Thus, the patient is placed in an environment including cameras adapted to detect the positions of photoemitters. A first set or triplet 10 of photoemitters 11, 12, 13 is fixed to the tibia at a point 14, for example, by screwing. A pointer 20 provided with photoemitters 21, 22 and 23 interacts with the detection system so as to precisely determine any position taken by its tip 24. Pointer 20 is used to point at point T1. Then, it is possible, using a conventional data processing system to determine the vector VT1 connecting point 14 to point T1 and therefore to locate point T1 for any position of the tibia.
Then, pointer 20 is used again to determine the coordinates of a series of points disposed within area A of the surface of the trochlear throat in which the desired fixation point F1 on the femur is likely to be found; then, the position of a series of pointed points F1 is memorized.
To simplify the task of the person that carries out the analysis, it is possible, using conventional means associated with the above mentioned space localization systems, and as represented in FIG. 2, to display on a screen E the localization of a planar projection of points Fi. It is also possible to determine whether the whole surface that was to be pointed at has really been analyzed. For example, if a series of points Fi, indicated by circles in FIG. 2, has been pointed at, it will be easily seen, on the screen that it would be desirable to point at additional points (represented in FIG. 2 by crosses) to carry out a regular analysis of surface A.
Using a conventional data processing systems distances Di between point T1 and each point Fi are calculated and stored. Software programs to carry out these calculations, as well as those mentioned hereinafter, can be made by any programmer who can, for example, refer to the paper by P. Cinquin et al., "IGOR: Image Guided Operating Robot", ITBM, Vol. 13, No. 4, 1992. Then, the femur being fixed in position, one makes the tibia to run its normal flexion-extension movement while detecting the resulting variations in position of triplet 10 and, correspondingly, of point T1. Simultaneously or subsequently, depending on the data processing system, the variations of each distance Di between point T1 and each point Fi are calculated, and point F1, for which the variation in distance Di was minimum during this movement, is selected amongst points Fi as the femoral fixation point.
In the above description, it has been assumed that the femur remained fixed. To avoid this constraint, according to a preferred embodiment of the invention, there is provided a second photoemitter triplet 30 including, for example, three photodiodes 31, 32, 33, that is fixed on the femur at a point 34. Triplet 30 can be located by the detection system in the same manner as triplet 10, and the vector VFi between point 34 and each point Fi can be calculated. Thus, points Fi are located even if the femur is moving.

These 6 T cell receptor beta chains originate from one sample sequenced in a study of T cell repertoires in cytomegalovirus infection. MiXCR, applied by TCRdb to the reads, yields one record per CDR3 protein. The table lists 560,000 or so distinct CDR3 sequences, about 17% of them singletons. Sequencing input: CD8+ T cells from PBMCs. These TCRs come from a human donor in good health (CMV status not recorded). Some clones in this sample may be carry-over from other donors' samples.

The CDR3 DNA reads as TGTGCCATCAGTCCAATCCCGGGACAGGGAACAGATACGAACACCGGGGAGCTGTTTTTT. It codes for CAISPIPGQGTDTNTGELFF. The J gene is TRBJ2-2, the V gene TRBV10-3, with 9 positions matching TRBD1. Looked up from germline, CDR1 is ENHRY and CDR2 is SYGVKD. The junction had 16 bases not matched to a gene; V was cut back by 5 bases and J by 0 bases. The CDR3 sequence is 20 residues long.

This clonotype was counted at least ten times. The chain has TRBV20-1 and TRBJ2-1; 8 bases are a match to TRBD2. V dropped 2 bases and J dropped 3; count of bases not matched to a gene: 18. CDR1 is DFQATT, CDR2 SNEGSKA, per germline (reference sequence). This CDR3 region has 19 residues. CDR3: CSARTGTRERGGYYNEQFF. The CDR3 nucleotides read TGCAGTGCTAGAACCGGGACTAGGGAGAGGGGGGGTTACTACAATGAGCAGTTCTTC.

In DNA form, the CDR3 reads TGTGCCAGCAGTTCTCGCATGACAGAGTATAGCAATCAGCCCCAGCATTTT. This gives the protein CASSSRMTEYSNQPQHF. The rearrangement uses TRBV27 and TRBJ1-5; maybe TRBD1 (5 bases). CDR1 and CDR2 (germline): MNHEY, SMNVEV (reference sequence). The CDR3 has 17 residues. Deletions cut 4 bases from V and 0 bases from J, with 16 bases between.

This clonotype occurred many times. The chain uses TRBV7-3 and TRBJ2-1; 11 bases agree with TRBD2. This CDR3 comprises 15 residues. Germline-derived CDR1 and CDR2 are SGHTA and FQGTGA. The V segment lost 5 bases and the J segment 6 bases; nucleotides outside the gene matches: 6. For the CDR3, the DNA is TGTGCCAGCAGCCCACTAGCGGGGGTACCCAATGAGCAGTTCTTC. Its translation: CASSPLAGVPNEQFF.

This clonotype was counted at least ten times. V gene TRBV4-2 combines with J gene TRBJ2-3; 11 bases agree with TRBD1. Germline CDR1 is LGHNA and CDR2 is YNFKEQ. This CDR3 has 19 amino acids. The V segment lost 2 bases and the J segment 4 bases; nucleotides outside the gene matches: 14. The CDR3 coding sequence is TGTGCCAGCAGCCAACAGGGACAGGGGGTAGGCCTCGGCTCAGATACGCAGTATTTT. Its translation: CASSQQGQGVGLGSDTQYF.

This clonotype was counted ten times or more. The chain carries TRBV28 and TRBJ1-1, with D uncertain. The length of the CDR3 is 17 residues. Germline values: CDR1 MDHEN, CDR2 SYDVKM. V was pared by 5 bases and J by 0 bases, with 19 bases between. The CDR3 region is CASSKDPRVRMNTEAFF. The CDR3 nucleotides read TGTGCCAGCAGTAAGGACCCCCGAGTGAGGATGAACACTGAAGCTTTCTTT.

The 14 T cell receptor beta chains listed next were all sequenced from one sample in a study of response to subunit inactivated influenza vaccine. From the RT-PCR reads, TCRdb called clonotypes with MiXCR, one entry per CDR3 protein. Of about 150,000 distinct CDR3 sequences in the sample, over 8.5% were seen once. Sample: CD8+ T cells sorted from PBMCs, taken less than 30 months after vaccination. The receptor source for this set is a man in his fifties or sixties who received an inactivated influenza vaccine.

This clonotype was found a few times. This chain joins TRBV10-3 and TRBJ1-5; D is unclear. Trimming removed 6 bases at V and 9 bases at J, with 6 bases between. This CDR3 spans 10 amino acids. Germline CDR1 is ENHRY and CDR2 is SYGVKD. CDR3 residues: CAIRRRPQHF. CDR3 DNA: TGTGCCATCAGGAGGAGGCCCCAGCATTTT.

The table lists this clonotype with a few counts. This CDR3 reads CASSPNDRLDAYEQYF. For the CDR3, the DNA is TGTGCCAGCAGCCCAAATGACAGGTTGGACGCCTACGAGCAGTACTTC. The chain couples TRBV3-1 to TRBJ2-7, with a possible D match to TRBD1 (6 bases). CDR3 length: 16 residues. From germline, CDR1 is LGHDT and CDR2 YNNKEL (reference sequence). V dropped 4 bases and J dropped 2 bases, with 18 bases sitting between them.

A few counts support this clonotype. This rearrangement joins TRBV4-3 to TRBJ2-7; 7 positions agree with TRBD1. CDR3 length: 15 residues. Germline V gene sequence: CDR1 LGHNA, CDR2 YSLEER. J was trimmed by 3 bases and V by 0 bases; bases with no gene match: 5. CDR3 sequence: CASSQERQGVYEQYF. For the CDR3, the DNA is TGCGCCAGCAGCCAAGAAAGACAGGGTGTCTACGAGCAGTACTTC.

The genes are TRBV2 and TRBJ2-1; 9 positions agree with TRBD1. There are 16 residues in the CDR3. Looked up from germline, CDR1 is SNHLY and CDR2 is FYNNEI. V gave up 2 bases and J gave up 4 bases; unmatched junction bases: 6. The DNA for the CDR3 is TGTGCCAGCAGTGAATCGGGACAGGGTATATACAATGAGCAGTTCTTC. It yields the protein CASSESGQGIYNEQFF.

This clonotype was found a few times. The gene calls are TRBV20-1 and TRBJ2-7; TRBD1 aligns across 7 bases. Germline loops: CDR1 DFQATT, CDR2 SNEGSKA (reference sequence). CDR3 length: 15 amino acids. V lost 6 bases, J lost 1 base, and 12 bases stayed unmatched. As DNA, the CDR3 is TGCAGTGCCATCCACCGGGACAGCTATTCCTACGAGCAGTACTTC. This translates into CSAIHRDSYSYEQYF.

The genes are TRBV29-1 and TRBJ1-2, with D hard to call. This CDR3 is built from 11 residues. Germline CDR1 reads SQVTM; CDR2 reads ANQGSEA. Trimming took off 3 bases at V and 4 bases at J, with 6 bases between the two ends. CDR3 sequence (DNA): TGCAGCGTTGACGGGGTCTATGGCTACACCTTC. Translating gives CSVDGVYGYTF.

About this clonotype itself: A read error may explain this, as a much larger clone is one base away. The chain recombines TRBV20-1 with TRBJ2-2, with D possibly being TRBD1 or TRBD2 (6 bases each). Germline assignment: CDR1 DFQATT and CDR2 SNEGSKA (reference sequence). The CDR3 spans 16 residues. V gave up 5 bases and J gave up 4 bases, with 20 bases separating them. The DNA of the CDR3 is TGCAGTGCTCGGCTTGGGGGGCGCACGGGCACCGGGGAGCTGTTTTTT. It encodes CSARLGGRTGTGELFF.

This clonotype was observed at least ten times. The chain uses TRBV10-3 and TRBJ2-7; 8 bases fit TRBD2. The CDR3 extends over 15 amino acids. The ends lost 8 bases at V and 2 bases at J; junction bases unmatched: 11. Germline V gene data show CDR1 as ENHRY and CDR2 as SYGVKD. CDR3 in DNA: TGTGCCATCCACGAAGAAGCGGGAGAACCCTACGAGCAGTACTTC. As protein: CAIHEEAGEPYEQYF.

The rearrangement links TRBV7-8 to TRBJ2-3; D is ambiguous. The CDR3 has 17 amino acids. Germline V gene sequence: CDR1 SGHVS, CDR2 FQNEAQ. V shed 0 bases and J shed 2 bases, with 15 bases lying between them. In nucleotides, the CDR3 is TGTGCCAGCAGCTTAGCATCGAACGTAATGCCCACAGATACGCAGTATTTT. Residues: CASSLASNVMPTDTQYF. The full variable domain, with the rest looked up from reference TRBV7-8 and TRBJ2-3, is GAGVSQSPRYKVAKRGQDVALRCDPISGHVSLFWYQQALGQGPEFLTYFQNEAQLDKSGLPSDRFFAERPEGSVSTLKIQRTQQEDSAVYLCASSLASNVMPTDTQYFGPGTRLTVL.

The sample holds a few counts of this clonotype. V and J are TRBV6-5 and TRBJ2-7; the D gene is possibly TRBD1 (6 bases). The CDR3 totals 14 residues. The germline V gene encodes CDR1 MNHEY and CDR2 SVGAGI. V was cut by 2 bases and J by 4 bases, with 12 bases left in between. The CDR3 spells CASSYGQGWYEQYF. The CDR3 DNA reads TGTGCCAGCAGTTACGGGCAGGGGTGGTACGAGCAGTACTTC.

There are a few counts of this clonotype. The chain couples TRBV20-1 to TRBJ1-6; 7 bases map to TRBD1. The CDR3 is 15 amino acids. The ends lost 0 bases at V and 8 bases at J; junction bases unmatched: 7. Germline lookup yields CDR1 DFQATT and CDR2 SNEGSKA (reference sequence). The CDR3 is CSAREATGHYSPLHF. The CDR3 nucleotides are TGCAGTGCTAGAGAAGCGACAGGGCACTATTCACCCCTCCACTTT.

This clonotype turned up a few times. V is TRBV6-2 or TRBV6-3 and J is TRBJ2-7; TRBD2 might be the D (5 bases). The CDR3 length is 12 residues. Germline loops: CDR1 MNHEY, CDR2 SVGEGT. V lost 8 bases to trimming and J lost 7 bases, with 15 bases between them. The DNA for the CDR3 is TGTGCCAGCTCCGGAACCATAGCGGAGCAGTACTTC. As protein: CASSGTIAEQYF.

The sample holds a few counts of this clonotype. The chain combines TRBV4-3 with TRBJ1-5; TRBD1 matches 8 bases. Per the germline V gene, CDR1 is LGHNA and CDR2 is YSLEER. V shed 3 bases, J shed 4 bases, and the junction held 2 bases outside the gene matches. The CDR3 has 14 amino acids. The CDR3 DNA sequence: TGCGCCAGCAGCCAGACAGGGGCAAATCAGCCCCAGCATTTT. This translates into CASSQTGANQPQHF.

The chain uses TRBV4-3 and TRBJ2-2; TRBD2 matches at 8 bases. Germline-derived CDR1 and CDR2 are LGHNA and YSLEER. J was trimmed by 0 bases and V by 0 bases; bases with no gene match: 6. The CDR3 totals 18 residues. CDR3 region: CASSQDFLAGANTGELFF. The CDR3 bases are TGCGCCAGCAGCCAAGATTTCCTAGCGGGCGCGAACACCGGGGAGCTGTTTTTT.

The present invention also provides for intervening at point F1 that has been previously determined, this intervention being exactly located at point F1. For this purpose, the invention provides an intervening tool, such as a drill, also provided with photoemitters to ensure the positioning of its operating point. The photoemitters can be provided either on the tool itself, on a tool-holder guide, or on an implement visually fixing the position of the desired intervening point, such as a laser beam lighting point F1. Thus, for example, the surgeon will be able, in a first step, to position a guide in the desired way, then to drive a drill, either from point F1 towards the inside, or from the outside of the condyle towards point F1, to pierce a tunnel opening at point F1. Then, as indicated above, a natural or artificial tendon can be positioned in the tunnel thus formed.
As is apparent to those skilled in the art, various modifications can be made to the above disclosed preferred embodiments of the invention. More particularly, the invention can apply, as indicated above, to domains other than the positioning of a crossed tibia-femur tendon. Also, in the above description, there is provided a method allowing to select a point of an organ such that its distance remains invariant with respect to a point of another organ, movable with respect to the first organ. The selected point can, in other applications, be chosen as a function of any other criterion. For example, it is possible to select a point capable of a maximum movement with respect to another point, or a point moving with respect to another point, to satisfy a desired function.
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|U.S. Classification||600/587, 128/897, 623/914, 606/96, 128/898, 623/39|
|International Classification||A61B17/56, A61F2/46, A61F2/36, A61B19/00, A61F2/08, A61B17/17, G01B11/02|
|Cooperative Classification||Y10S623/914, A61B2019/5272, A61B19/46, G01B11/02, A61B2019/5268, A61B2019/505, A61B19/5244, A61B17/1714, A61B2019/5255, A61F2/0805, A61B2019/502, A61B17/1764|
|European Classification||A61B19/46, G01B11/02|
|6 Apr 1994||AS||Assignment|
Owner name: UNIVERSITY JOSEPH FOURIER, FRANCE
Free format text: ASSIGNMENT OF ASSIGNORS INTEREST;ASSIGNORS:BAINVILLE, ERIC;CINQUIN, PHILIPPE;JULLIARD, REMI;AND OTHERS;REEL/FRAME:006933/0041;SIGNING DATES FROM 19940111 TO 19940112